The Industry 4.0 experience inside the Learning Factory – Faculty of Engineering

The Industry 4.0 experience inside the Learning Factory

The world-class facility introduces advanced manufacturing technologies to students and industry partners.

The Indigenous Circle features tiered stone arranged around a stage in the form of a medicine wheel, a symbol that represents the interconnectivity of all beings. Plantings in the space were sourced from Six Nations of the Grand River

The W Booth School of Engineering Practice and Technology’s new Learning Factory is a world-class facility that simulates the factory of the future.

The facility, located in the basement of the Engineering Technology Building, introduces advanced manufacturing technologies to students and industry partners and provides the opportunity to work on hands-on projects to improve individual manufacturing processes.

“Our university has always been a key player in manufacturing research and education in the country,” says Mo Elbestawi, Director of the W Booth School of Engineering Practice and Technology at McMaster. “We chose to design a space based on our experience and the new knowledge we want to give to our students.”

The Learning Factory is arranged in several different manufacturing and post-processing stations. The manufacturing stations have equipment for metal additive manufacturing, CNC machine tooling, 3D printing, injection moulding, laser cutting and electronics. For post-processing there are stations for marking and tracing information about an item with a 2D bar code reader, assembly of mechanical and electronics components with two collaborative robots and a station for packaging and testing.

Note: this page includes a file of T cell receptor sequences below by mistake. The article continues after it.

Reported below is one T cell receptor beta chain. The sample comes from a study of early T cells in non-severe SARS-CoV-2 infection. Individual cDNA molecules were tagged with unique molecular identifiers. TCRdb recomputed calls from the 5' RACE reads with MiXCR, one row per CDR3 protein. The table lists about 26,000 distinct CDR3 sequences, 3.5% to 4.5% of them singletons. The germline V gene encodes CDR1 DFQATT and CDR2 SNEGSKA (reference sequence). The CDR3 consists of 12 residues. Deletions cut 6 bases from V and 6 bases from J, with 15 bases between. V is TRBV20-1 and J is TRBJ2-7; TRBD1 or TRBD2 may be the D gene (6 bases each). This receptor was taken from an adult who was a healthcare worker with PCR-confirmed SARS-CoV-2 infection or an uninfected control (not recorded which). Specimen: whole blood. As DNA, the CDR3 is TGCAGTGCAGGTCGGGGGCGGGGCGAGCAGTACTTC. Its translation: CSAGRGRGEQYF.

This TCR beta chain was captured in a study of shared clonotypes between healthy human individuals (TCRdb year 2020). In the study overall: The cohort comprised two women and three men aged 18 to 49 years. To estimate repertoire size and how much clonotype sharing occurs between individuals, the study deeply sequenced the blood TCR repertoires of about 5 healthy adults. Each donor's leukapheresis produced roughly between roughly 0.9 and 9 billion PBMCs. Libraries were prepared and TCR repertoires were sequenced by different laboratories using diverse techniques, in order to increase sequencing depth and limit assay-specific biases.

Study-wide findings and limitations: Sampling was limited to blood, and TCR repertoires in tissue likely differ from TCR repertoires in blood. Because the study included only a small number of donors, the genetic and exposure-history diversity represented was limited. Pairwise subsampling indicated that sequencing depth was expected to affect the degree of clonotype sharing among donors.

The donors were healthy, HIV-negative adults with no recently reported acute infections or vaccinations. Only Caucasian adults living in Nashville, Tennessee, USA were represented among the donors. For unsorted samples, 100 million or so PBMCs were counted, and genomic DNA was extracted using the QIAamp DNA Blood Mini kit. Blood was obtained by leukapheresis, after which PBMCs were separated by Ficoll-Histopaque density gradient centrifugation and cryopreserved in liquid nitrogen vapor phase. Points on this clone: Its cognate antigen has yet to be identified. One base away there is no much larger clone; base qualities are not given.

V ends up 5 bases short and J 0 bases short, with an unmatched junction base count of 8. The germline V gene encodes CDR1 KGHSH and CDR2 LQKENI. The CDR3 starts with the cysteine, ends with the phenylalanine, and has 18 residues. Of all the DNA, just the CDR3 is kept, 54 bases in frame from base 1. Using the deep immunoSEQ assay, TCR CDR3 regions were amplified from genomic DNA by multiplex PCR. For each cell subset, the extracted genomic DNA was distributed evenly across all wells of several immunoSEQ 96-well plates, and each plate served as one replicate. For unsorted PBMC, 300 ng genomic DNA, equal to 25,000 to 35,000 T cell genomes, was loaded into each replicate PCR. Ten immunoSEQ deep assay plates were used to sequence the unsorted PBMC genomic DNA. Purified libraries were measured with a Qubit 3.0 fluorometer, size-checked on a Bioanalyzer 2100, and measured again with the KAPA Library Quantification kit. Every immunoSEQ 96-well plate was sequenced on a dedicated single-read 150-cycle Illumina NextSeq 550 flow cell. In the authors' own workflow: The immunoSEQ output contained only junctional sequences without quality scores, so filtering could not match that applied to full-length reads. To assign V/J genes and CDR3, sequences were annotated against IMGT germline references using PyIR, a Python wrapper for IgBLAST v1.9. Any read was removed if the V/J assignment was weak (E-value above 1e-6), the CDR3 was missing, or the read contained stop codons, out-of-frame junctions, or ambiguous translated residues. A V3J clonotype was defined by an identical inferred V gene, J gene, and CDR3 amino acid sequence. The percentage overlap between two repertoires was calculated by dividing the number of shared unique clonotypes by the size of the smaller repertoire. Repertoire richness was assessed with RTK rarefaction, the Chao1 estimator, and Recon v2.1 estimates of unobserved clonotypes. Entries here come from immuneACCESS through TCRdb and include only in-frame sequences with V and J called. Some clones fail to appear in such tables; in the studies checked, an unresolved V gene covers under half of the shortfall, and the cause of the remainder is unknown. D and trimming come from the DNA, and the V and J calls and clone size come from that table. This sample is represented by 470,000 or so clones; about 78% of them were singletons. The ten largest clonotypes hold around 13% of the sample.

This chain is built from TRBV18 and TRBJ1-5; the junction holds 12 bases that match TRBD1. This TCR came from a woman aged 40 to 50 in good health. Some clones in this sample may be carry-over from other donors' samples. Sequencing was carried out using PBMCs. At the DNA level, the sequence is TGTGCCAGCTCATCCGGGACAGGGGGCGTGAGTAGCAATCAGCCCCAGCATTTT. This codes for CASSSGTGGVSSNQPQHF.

Each station is equipped with a radio frequency identification (RFID) reader, which collects data to optimize a manufacturing process. Items that are built also carry chips that hold data relevant to their production.

Fourth year B.Tech Automation Engineering Technology student, Amy Hasselman, worked with YuMi, a collaborative robot, inside the Learning Factory. She used the robot to assemble a handheld electric screwdriver from scratch. YuMi uses a vision system on its wrist to take pictures and assemble parts.

“Everything from my classes came together in one project,” says Hasselman “It’s no longer these separate entities you learn in class, write about it in a test and forget about. My project exposed me to the real projects happening in industry,”

“Before having a place like this, students who graduated would go into an environment where they needed to be mentored and where it took them a lot of time to get up to speed,” explains Tim Valters, chief executive officer, Surteco Americas Plastics Division. “A place like this is changing that dramatically. This is the future of manufacturing.”

Vince Guglielmo, vice president, Automotive Parts Manufacturers says that industry can improve their own practices by partnering with students in the Learning Factory.

“Industry can have direct input into the types of things students learn, practice and implement,” says Guglielmo.“They can then turn the projects into meaningful activities or initiatives in their own organizations.”